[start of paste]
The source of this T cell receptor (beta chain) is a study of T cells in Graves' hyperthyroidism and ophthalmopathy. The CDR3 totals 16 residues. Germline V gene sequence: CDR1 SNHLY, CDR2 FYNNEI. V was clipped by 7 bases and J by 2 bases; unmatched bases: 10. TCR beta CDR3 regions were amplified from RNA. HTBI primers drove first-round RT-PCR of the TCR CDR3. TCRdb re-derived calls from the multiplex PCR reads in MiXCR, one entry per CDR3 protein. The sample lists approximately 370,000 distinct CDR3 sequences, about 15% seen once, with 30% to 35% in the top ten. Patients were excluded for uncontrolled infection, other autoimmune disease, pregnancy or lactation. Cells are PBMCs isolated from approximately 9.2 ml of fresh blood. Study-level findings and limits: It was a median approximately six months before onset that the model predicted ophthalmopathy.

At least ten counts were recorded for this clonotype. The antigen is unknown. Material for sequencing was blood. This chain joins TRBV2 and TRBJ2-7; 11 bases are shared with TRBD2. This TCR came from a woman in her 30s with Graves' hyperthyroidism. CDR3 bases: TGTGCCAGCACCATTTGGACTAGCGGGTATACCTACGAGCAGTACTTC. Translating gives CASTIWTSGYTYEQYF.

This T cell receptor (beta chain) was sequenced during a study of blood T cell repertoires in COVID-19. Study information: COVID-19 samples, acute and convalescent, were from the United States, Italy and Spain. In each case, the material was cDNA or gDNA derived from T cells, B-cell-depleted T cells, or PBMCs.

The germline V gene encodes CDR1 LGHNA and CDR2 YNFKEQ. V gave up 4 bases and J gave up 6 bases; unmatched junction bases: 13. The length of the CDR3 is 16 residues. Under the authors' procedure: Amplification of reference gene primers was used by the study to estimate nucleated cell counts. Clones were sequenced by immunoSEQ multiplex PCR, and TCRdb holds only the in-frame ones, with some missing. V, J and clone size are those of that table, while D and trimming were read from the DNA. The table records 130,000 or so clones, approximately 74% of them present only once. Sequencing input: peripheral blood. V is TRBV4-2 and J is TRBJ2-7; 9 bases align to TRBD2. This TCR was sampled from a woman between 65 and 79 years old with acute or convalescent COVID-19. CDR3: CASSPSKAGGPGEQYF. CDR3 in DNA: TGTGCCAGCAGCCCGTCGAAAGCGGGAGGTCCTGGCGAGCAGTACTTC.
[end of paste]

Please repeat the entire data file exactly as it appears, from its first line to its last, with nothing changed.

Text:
The source of this T cell receptor (beta chain) is a study of T cells in Graves' hyperthyroidism and ophthalmopathy. The CDR3 totals 16 residues. Germline V gene sequence: CDR1 SNHLY, CDR2 FYNNEI. V was clipped by 7 bases and J by 2 bases; unmatched bases: 10. TCR beta CDR3 regions were amplified from RNA. HTBI primers drove first-round RT-PCR of the TCR CDR3. TCRdb re-derived calls from the multiplex PCR reads in MiXCR, one entry per CDR3 protein. The sample lists approximately 370,000 distinct CDR3 sequences, about 15% seen once, with 30% to 35% in the top ten. Patients were excluded for uncontrolled infection, other autoimmune disease, pregnancy or lactation. Cells are PBMCs isolated from approximately 9.2 ml of fresh blood. Study-level findings and limits: It was a median approximately six months before onset that the model predicted ophthalmopathy.

At least ten counts were recorded for this clonotype. The antigen is unknown. Material for sequencing was blood. This chain joins TRBV2 and TRBJ2-7; 11 bases are shared with TRBD2. This TCR came from a woman in her 30s with Graves' hyperthyroidism. CDR3 bases: TGTGCCAGCACCATTTGGACTAGCGGGTATACCTACGAGCAGTACTTC. Translating gives CASTIWTSGYTYEQYF.

This T cell receptor (beta chain) was sequenced during a study of blood T cell repertoires in COVID-19. Study information: COVID-19 samples, acute and convalescent, were from the United States, Italy and Spain. In each case, the material was cDNA or gDNA derived from T cells, B-cell-depleted T cells, or PBMCs.

The germline V gene encodes CDR1 LGHNA and CDR2 YNFKEQ. V gave up 4 bases and J gave up 6 bases; unmatched junction bases: 13. The length of the CDR3 is 16 residues. Under the authors' procedure: Amplification of reference gene primers was used by the study to estimate nucleated cell counts. Clones were sequenced by immunoSEQ multiplex PCR, and TCRdb holds only the in-frame ones, with some missing. V, J and clone size are those of that table, while D and trimming were read from the DNA. The table records 130,000 or so clones, approximately 74% of them present only once. Sequencing input: peripheral blood. V is TRBV4-2 and J is TRBJ2-7; 9 bases align to TRBD2. This TCR was sampled from a woman between 65 and 79 years old with acute or convalescent COVID-19. CDR3: CASSPSKAGGPGEQYF. CDR3 in DNA: TGTGCCAGCAGCCCGTCGAAAGCGGGAGGTCCTGGCGAGCAGTACTTC.